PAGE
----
Anyone involved in personal selling will tell you that one of the more difficult tasks faced by any salesperson is handling customer objections.
The easiest customer objections to handle are the ones the customer tells you about. Innocent sounding questions like “What colors does it come in?” can be answered by asking “What color would you like?” If the customer wants red and you don’t have it, you at least know the problem you are facing and can develop strategies to solve it.
The worst customer objections to handle are the ones they don’t tell you about. You can see you aren’t making a sale, but you don’t know why. It is a big problem.
Of course, the product we are talking about here is you. It isn’t a car. It isn’t a sweater. It is a person who has reached a stage in life when, like a used car, it may be an “oldie but goodie,” but under that new paint job and/or in that motor that has obviously been steam cleaned, a few flaws exist that may or may not be important to your customer.
The question you have to ask yourself is who should go first? Do you volunteer answers to questions that haven’t been asked or do you leave them unanswered? Well, it depends.
Let me point out that in today’s world there are lots of questions you can’t legally ask that are perceptually important to employers. For example, if you are a woman of childbearing years, they can’t ask you if you plan to get pregnant. If you are in this situation and you have no plans to get pregnant or you are actually past your child bearing years, I would recommend your letting that be known.
Age and seniority related issues also fall into this category. If the answer is easy, it is probably better for you to bring it up in the right way than leave somewhat obvious customer objections go unanswered. If you are applying for a very hands on job most likely reporting to someone much younger than you are, you need to come up with a series of comments that will make clear your comfort with the situation that don’t diminish your great skills. Pointing out that you have worked for folks younger than you are in previous positions and commenting how well it worked out can go a long way toward easing the obvious fears of your failure if they hire you. You have to be careful with your comments, but still say then in a casual way so they sound heartfelt and true.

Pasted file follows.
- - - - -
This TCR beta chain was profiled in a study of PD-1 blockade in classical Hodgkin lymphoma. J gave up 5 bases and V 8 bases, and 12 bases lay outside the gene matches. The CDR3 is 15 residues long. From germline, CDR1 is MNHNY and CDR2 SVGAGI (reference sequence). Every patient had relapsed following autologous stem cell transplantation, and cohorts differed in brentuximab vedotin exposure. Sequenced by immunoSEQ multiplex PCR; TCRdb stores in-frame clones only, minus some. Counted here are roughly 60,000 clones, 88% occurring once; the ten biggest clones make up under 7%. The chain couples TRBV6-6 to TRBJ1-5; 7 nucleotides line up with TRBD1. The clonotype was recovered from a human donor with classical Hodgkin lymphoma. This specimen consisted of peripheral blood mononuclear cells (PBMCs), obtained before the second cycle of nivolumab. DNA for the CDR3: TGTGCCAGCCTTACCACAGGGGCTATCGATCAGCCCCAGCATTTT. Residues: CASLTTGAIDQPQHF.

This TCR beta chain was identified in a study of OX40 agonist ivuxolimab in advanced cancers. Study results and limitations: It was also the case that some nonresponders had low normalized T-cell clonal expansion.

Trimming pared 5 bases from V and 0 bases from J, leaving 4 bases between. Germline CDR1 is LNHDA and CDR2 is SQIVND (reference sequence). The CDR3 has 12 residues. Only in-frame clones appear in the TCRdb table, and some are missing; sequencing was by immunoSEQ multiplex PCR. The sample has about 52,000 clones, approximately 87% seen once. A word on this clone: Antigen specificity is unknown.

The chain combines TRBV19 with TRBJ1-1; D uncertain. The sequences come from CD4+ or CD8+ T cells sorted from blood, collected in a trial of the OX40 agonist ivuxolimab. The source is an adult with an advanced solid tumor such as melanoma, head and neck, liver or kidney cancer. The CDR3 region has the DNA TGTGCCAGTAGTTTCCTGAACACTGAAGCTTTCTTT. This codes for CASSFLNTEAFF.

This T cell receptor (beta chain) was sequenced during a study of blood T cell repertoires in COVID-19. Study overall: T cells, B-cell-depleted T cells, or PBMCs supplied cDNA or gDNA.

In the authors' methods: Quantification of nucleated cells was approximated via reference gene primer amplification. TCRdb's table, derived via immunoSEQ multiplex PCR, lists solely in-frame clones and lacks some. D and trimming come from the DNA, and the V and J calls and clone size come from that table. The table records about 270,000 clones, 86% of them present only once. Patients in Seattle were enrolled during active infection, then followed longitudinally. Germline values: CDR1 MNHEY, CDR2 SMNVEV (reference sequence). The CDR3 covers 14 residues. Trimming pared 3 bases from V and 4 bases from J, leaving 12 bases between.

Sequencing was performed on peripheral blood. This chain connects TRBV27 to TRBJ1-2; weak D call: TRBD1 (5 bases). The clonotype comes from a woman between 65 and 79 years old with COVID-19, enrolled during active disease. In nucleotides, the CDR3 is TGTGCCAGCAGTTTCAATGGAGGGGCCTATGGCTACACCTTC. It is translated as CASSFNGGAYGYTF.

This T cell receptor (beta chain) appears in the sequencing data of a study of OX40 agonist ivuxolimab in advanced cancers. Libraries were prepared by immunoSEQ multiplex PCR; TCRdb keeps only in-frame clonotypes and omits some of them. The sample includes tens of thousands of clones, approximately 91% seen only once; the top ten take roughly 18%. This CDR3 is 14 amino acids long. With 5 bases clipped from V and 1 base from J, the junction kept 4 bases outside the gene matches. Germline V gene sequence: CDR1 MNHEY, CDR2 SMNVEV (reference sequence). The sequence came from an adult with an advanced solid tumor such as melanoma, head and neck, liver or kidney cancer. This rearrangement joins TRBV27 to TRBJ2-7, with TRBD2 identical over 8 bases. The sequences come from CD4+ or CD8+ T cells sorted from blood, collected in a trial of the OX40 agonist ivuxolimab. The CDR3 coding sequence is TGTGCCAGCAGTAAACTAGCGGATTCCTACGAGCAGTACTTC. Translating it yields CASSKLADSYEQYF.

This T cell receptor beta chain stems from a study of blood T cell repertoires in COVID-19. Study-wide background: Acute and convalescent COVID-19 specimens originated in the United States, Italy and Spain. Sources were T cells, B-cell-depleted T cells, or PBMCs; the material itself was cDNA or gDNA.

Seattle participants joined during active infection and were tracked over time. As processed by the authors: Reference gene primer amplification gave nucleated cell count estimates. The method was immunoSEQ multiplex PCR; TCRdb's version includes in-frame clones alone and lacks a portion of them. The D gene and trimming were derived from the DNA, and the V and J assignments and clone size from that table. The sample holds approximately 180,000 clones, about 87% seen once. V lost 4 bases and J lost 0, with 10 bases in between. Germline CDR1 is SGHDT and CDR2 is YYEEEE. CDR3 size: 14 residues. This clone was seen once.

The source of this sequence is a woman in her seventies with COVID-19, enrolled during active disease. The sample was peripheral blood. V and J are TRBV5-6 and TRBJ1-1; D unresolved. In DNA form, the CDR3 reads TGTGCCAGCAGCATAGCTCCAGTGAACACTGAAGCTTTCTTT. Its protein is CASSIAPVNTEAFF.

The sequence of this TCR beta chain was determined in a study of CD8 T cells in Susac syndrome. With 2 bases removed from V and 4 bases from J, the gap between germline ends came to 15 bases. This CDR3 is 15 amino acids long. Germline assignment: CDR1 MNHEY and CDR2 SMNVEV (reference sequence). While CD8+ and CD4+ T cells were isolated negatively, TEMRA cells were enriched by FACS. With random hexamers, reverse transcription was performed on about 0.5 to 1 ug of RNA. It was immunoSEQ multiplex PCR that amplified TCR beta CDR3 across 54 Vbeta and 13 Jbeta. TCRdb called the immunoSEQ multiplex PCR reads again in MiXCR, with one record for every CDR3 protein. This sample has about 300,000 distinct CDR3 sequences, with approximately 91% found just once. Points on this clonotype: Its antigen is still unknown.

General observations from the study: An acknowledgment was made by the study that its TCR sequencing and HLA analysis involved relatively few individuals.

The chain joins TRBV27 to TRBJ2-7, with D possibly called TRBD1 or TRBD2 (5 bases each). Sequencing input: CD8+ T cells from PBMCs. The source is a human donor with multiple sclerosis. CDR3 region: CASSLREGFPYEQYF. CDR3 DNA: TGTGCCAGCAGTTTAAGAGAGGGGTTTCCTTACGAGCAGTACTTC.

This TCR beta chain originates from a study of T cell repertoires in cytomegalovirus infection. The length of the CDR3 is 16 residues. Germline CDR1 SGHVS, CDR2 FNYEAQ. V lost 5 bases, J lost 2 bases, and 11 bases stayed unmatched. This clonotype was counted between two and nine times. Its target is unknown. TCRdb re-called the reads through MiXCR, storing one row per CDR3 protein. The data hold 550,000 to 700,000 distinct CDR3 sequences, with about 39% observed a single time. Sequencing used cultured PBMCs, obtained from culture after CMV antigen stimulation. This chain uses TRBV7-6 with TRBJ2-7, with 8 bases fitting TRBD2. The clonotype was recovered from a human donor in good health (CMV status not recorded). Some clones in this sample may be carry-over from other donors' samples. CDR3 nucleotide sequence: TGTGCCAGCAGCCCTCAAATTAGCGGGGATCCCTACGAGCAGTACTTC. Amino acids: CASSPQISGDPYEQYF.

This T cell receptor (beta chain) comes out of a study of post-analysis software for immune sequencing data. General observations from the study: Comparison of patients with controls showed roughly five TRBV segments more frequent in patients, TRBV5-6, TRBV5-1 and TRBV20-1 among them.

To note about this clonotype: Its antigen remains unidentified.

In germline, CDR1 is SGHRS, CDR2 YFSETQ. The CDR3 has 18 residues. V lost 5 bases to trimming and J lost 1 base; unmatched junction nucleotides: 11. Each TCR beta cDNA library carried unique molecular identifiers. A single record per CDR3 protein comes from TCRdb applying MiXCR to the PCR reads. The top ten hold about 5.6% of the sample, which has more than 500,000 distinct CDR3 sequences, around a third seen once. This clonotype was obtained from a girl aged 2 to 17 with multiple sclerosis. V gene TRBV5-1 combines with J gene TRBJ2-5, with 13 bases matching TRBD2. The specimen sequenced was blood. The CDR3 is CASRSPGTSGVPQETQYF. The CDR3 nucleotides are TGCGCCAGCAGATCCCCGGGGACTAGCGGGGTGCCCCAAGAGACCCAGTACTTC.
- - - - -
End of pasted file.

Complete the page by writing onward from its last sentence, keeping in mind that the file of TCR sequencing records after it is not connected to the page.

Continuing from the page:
The next area requiring careful consideration is what I will call discoverable facts. These are customer objections that come up after you leave the room. Many companies today require a physical and/or drug testing and many also do background checks. If you have something that they are going to find out about anyway, you are best advised to let at least one person, like the human resource director at the company, know what they are going to find. While I don’t recommend doing this at the beginning of the process, (you need to set the hook first) letting those responsible for hiring decisions be embarrassed just isn’t a good idea. As financial officers we live by the creed of “no surprises.”
One of our members a few years ago had a personal bankruptcy but didn’t tell his prospective employer about why it happened. Briefly, his spouse became seriously ill after he lost his job and he literally went broke trying to save her life, which he did. Frankly, I would have made the same choices. By not getting his story out and allowing this “fact” to be discovered, his offer was withdrawn.
Don’t confess to everything, but be smart about what you need to reveal and how you think it should best be played. I’m not suggesting you lie. I am only suggesting you position the truth in the best possible light. The appropriate spin that goes with your stories can carry the day.
If you are one of those of you who have been faced with these kinds of situations and you would be willing to share your story and how you solved it, I will give you two options. If you don’t mind your name being used, please send a note to Leads@TheFENG.org with the subject “Handling customer objections.” If you would prefer confidentiality, but are still willing to share your experience, please write to me directly at MattBud@TheFENG.org. I will compile a group of them for future publication.
As always, I think it is important that we share what we know. I look forward to hearing from you.